Featured Research

from universities, journals, and other organizations

New experiment could reveal make-up of the universe

Date:
November 13, 2009
Source:
University of Liverpool
Summary:
Scientists in England are constructing highly sensitive detectors as part of an international project to understand the elements that make up the universe.

Scientists at the University of Liverpool are constructing highly sensitive detectors as part of an international project to understand the elements that make up the universe.

The detectors will become part of the Advanced Gamma Tracking Array (AGATA) experiment, currently based in Italy, which aims to create a 'fingerprint' of the inside of the atomic nucleus to understand the structure of all matter in the Universe, including human beings and the stars.

The experiment will help scientists analyse particle interactions that produce gamma rays, which are also commonly used for their penetrating properties in medical diagnostics and treatments such as PET scans and radiation therapy. Scientists will use these interactions - and the energy required to make them - to probe rare 'exotic' nuclei. These are formed by nuclear reactions, which occur in the heart of stars as well as the large accelerator facilities used to study them on earth.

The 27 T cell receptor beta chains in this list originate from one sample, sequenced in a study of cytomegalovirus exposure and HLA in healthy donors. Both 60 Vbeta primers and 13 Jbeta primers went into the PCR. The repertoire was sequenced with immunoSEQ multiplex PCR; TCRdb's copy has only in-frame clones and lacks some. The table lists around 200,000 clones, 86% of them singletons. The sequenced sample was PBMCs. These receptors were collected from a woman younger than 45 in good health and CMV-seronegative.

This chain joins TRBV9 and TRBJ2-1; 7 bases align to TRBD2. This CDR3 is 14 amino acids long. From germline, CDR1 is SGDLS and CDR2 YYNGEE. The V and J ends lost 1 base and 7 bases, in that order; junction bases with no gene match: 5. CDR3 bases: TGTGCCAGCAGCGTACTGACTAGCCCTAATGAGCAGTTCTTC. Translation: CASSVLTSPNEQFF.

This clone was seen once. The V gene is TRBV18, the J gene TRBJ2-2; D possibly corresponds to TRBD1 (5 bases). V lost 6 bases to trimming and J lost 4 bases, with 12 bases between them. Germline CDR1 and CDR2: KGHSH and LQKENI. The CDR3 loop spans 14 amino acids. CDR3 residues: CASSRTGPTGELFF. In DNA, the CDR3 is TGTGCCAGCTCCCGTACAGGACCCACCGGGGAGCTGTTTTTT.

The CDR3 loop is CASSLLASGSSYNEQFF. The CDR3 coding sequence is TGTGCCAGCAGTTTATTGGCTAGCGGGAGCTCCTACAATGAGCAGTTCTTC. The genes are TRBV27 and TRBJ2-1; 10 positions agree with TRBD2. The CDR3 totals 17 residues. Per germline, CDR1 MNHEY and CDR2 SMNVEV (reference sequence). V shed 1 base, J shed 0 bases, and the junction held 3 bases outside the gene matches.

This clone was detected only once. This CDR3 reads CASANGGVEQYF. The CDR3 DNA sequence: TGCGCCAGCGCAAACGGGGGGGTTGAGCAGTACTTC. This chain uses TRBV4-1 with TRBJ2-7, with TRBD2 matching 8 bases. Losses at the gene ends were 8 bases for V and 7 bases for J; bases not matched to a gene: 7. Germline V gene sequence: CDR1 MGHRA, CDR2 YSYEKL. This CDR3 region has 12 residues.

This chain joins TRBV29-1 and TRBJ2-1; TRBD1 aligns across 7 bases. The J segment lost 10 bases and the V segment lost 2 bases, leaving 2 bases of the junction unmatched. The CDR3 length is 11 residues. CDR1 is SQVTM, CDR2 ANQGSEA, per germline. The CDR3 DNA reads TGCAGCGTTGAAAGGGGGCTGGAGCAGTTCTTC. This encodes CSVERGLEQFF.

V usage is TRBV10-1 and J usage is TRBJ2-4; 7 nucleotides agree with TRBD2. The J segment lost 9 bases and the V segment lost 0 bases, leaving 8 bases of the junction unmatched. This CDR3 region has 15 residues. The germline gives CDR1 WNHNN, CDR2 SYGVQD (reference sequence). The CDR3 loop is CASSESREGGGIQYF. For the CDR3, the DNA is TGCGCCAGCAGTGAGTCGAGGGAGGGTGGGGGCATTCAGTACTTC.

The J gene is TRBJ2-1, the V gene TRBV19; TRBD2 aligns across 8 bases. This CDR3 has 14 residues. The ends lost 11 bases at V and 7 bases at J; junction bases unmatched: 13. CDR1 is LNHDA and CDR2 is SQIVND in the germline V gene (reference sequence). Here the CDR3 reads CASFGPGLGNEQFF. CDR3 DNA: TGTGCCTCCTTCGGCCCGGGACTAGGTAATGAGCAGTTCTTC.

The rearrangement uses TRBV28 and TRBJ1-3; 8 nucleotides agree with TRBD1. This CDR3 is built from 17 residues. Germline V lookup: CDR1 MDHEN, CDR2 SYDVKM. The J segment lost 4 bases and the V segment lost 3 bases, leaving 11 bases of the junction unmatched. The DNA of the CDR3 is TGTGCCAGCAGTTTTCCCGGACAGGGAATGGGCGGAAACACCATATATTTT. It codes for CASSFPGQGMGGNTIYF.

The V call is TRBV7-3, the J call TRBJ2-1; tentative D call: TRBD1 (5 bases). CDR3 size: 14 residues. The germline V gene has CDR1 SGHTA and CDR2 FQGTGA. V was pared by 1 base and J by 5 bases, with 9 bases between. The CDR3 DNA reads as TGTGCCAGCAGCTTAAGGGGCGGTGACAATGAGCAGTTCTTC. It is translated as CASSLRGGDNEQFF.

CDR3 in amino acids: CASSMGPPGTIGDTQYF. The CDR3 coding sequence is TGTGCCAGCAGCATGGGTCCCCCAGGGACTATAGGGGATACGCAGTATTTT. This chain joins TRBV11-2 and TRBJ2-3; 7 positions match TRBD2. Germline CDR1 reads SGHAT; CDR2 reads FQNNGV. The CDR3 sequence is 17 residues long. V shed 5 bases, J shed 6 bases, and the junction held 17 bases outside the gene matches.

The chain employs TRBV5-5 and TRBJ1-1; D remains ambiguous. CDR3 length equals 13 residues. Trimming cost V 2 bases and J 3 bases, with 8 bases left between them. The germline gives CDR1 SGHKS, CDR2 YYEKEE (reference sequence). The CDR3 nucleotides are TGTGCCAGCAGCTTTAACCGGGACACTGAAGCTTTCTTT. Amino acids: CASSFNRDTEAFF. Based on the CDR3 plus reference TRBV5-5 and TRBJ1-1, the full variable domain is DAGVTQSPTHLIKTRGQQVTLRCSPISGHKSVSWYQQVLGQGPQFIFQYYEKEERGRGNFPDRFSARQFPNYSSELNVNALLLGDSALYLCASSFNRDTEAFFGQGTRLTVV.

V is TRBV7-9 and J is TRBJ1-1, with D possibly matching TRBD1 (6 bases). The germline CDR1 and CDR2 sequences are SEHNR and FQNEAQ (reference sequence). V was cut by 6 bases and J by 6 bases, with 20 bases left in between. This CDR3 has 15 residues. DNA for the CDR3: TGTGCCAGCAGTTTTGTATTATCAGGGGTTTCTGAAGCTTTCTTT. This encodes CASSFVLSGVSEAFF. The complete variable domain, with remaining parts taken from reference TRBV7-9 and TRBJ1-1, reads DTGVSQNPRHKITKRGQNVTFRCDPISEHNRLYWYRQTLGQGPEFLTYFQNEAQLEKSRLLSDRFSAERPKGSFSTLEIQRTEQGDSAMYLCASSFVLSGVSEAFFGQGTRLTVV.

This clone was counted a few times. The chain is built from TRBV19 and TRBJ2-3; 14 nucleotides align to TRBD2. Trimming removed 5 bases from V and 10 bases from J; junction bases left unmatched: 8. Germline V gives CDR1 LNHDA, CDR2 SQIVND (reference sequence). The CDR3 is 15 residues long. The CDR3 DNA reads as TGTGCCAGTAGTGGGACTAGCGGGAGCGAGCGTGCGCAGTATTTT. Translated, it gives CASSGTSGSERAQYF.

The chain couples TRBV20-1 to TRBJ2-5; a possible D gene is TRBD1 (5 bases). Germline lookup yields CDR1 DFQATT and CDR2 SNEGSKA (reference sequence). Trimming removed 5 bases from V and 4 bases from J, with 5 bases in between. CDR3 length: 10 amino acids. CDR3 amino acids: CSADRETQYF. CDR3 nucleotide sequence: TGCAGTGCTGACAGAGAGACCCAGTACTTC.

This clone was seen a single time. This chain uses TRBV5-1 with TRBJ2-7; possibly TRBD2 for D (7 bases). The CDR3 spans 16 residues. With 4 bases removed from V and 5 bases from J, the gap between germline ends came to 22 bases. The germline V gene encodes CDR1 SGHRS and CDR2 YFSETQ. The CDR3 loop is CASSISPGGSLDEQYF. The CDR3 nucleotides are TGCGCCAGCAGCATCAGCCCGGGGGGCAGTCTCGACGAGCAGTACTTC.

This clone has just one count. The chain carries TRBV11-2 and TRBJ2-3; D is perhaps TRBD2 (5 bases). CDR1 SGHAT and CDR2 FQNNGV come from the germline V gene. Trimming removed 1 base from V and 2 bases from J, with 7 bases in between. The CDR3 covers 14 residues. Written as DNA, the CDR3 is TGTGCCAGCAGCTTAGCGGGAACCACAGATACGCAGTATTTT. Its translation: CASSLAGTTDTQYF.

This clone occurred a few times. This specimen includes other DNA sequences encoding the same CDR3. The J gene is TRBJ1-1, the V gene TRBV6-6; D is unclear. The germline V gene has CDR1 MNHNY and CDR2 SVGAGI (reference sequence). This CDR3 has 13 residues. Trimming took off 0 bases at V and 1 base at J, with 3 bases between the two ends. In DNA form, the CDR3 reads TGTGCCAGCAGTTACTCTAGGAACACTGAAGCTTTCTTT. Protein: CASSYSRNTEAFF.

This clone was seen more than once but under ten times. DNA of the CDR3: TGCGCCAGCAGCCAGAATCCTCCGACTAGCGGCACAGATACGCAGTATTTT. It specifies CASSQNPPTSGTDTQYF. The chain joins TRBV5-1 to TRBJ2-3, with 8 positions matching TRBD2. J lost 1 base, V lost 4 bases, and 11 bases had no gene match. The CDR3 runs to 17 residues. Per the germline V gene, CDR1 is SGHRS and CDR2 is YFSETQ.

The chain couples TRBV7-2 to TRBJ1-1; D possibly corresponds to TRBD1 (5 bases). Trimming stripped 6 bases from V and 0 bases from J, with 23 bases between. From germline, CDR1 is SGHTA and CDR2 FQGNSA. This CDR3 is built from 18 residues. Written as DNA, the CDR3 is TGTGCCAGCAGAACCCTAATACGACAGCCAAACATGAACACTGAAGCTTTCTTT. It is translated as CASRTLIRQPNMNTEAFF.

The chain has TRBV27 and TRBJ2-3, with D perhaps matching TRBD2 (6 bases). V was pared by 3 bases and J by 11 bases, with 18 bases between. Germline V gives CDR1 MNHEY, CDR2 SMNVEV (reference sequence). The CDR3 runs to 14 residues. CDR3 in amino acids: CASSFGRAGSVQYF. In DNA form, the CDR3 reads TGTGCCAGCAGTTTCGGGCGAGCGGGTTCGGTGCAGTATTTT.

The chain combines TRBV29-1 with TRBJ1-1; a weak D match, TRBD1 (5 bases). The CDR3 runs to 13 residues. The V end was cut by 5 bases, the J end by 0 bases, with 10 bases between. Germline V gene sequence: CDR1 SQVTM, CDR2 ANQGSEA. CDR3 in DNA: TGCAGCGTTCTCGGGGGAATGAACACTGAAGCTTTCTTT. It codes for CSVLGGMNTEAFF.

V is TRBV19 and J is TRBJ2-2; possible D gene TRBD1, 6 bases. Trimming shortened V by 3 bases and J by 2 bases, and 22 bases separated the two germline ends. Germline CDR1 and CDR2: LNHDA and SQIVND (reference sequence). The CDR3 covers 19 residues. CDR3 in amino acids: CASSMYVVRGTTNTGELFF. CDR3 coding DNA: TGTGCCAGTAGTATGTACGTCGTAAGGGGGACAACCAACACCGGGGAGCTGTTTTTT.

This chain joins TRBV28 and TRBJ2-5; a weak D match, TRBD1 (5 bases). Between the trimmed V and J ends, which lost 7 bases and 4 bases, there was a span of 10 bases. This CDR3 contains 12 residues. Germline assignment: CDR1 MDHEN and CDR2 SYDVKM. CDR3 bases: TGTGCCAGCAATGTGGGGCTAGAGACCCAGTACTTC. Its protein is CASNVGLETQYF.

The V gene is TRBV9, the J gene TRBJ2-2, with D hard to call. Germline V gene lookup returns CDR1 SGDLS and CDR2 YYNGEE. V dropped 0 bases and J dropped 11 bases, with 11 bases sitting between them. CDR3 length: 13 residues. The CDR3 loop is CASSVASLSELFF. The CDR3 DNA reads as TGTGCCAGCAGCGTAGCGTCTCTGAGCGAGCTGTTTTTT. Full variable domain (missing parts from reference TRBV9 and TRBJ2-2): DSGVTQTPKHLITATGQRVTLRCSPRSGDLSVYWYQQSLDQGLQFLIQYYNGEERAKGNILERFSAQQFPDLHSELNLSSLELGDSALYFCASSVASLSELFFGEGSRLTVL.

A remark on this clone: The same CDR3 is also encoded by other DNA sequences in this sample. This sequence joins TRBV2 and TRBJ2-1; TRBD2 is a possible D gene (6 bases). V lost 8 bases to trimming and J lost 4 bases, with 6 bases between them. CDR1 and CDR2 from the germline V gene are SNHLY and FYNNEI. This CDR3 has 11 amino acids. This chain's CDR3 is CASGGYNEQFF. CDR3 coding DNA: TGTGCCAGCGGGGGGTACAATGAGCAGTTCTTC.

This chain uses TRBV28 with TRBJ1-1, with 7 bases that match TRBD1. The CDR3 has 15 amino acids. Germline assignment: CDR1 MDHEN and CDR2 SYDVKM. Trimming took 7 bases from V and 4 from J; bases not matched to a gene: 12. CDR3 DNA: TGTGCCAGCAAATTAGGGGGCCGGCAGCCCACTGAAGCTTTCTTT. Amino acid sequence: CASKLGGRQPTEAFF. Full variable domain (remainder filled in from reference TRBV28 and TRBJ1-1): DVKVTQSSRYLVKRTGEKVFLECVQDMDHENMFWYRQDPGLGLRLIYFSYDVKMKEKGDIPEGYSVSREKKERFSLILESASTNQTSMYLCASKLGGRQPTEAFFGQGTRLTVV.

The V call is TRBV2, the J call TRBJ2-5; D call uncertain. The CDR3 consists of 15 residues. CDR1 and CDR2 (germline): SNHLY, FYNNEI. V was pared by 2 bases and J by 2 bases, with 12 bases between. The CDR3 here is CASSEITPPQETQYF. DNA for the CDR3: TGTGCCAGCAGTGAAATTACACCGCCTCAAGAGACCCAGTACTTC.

Exotic nuclei are difficult to detect and consist of extreme proton and neutron ratios, making them highly unstable. The new experiment will help scientists understand why some nuclei are more stable than others and why they have a wide variety of different shapes.

The University's Department of Physics is home to the only gamma ray detector scanning system in Europe. The machine will scan the new detectors to help 'read' the signals produced by AGATA so that scientists can understand the properties required to create and sustain life in the Universe.

Dr Andy Boston, from the University's Department of Physics, explains: "There is a huge abundance of elements in the Universe, but we know very little about why this is. We can only begin to understand how these are formed by looking at a broad spectrum of nuclei, beyond those available on earth. We look at the stars to do this because they contain exotic nuclei. These nuclei have extreme proton and neutron ratios which make them unstable and decay very quickly, until the stable nuclei we have on earth are left behind.

"If we can understand the structure of these exotic nuclei then we can begin to understand the abundance of elements in the Universe today. State-of-the-art computers will help us do this by reconstructing the path of gamma rays around the new detector and recording the energy created.

"This energy, which is characteristic of the energy inside a nucleus, will help us create a 'fingerprint' of elements that make up our universe and produce a picture that will further understanding of how we interact with the natural world."

Technology built for AGATA will also help improve gamma-ray machines for medical imaging, as well as provide the expertise to develop portable radiation monitors that could be used by security services to detect dirty bombs and monitor radioactive waste.

The project is supported by the Science and Technology Facilities Council (STFC).


Story Source: